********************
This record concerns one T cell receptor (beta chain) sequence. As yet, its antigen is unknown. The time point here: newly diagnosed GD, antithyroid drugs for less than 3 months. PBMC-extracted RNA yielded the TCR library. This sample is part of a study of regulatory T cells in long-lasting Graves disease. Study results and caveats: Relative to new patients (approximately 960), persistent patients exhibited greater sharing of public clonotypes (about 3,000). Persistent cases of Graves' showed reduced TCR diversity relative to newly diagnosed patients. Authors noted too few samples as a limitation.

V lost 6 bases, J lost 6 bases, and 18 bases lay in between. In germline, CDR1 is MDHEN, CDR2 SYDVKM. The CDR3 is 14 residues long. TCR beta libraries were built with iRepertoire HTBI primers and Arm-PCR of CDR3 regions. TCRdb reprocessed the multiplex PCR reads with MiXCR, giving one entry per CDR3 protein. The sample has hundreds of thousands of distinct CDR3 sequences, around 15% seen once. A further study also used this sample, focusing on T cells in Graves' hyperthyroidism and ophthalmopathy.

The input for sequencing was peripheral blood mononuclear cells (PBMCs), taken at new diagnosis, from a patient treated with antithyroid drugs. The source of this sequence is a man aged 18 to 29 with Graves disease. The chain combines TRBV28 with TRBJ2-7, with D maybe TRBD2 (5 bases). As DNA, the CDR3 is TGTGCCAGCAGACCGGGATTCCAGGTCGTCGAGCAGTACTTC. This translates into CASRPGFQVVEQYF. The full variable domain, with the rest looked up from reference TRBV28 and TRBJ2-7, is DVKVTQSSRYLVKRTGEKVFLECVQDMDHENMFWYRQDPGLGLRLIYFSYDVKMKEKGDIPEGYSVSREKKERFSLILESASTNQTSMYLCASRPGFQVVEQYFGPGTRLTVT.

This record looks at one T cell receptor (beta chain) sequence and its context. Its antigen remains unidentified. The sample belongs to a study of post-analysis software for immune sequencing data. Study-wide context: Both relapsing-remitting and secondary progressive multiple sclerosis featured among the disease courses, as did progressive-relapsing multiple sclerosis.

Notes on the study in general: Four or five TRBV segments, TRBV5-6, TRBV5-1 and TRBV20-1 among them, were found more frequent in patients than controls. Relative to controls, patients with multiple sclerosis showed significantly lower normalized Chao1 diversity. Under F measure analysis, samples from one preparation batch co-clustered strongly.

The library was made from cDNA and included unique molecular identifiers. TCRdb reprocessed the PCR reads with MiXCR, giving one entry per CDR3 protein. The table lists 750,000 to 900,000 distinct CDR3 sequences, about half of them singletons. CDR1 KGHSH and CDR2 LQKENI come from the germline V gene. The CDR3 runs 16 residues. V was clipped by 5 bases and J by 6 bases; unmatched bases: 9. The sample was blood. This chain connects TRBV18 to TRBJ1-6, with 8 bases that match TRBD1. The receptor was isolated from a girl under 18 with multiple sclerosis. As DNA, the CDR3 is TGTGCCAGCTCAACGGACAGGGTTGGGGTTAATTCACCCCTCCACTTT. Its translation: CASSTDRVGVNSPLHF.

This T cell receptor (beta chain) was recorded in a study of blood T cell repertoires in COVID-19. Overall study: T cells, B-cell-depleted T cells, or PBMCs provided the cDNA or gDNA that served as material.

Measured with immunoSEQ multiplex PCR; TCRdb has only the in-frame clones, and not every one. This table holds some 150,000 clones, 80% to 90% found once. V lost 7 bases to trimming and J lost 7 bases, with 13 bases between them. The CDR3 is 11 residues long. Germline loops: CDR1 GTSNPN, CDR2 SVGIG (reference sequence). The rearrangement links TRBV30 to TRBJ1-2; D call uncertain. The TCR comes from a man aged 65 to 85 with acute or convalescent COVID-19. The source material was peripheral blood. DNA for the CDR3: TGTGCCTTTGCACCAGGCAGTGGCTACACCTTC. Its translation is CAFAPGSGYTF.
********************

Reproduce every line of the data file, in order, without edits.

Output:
This record concerns one T cell receptor (beta chain) sequence. As yet, its antigen is unknown. The time point here: newly diagnosed GD, antithyroid drugs for less than 3 months. PBMC-extracted RNA yielded the TCR library. This sample is part of a study of regulatory T cells in long-lasting Graves disease. Study results and caveats: Relative to new patients (approximately 960), persistent patients exhibited greater sharing of public clonotypes (about 3,000). Persistent cases of Graves' showed reduced TCR diversity relative to newly diagnosed patients. Authors noted too few samples as a limitation.

V lost 6 bases, J lost 6 bases, and 18 bases lay in between. In germline, CDR1 is MDHEN, CDR2 SYDVKM. The CDR3 is 14 residues long. TCR beta libraries were built with iRepertoire HTBI primers and Arm-PCR of CDR3 regions. TCRdb reprocessed the multiplex PCR reads with MiXCR, giving one entry per CDR3 protein. The sample has hundreds of thousands of distinct CDR3 sequences, around 15% seen once. A further study also used this sample, focusing on T cells in Graves' hyperthyroidism and ophthalmopathy.

The input for sequencing was peripheral blood mononuclear cells (PBMCs), taken at new diagnosis, from a patient treated with antithyroid drugs. The source of this sequence is a man aged 18 to 29 with Graves disease. The chain combines TRBV28 with TRBJ2-7, with D maybe TRBD2 (5 bases). As DNA, the CDR3 is TGTGCCAGCAGACCGGGATTCCAGGTCGTCGAGCAGTACTTC. This translates into CASRPGFQVVEQYF. The full variable domain, with the rest looked up from reference TRBV28 and TRBJ2-7, is DVKVTQSSRYLVKRTGEKVFLECVQDMDHENMFWYRQDPGLGLRLIYFSYDVKMKEKGDIPEGYSVSREKKERFSLILESASTNQTSMYLCASRPGFQVVEQYFGPGTRLTVT.

This record looks at one T cell receptor (beta chain) sequence and its context. Its antigen remains unidentified. The sample belongs to a study of post-analysis software for immune sequencing data. Study-wide context: Both relapsing-remitting and secondary progressive multiple sclerosis featured among the disease courses, as did progressive-relapsing multiple sclerosis.

Notes on the study in general: Four or five TRBV segments, TRBV5-6, TRBV5-1 and TRBV20-1 among them, were found more frequent in patients than controls. Relative to controls, patients with multiple sclerosis showed significantly lower normalized Chao1 diversity. Under F measure analysis, samples from one preparation batch co-clustered strongly.

The library was made from cDNA and included unique molecular identifiers. TCRdb reprocessed the PCR reads with MiXCR, giving one entry per CDR3 protein. The table lists 750,000 to 900,000 distinct CDR3 sequences, about half of them singletons. CDR1 KGHSH and CDR2 LQKENI come from the germline V gene. The CDR3 runs 16 residues. V was clipped by 5 bases and J by 6 bases; unmatched bases: 9. The sample was blood. This chain connects TRBV18 to TRBJ1-6, with 8 bases that match TRBD1. The receptor was isolated from a girl under 18 with multiple sclerosis. As DNA, the CDR3 is TGTGCCAGCTCAACGGACAGGGTTGGGGTTAATTCACCCCTCCACTTT. Its translation: CASSTDRVGVNSPLHF.

This T cell receptor (beta chain) was recorded in a study of blood T cell repertoires in COVID-19. Overall study: T cells, B-cell-depleted T cells, or PBMCs provided the cDNA or gDNA that served as material.

Measured with immunoSEQ multiplex PCR; TCRdb has only the in-frame clones, and not every one. This table holds some 150,000 clones, 80% to 90% found once. V lost 7 bases to trimming and J lost 7 bases, with 13 bases between them. The CDR3 is 11 residues long. Germline loops: CDR1 GTSNPN, CDR2 SVGIG (reference sequence). The rearrangement links TRBV30 to TRBJ1-2; D call uncertain. The TCR comes from a man aged 65 to 85 with acute or convalescent COVID-19. The source material was peripheral blood. DNA for the CDR3: TGTGCCTTTGCACCAGGCAGTGGCTACACCTTC. Its translation is CAFAPGSGYTF.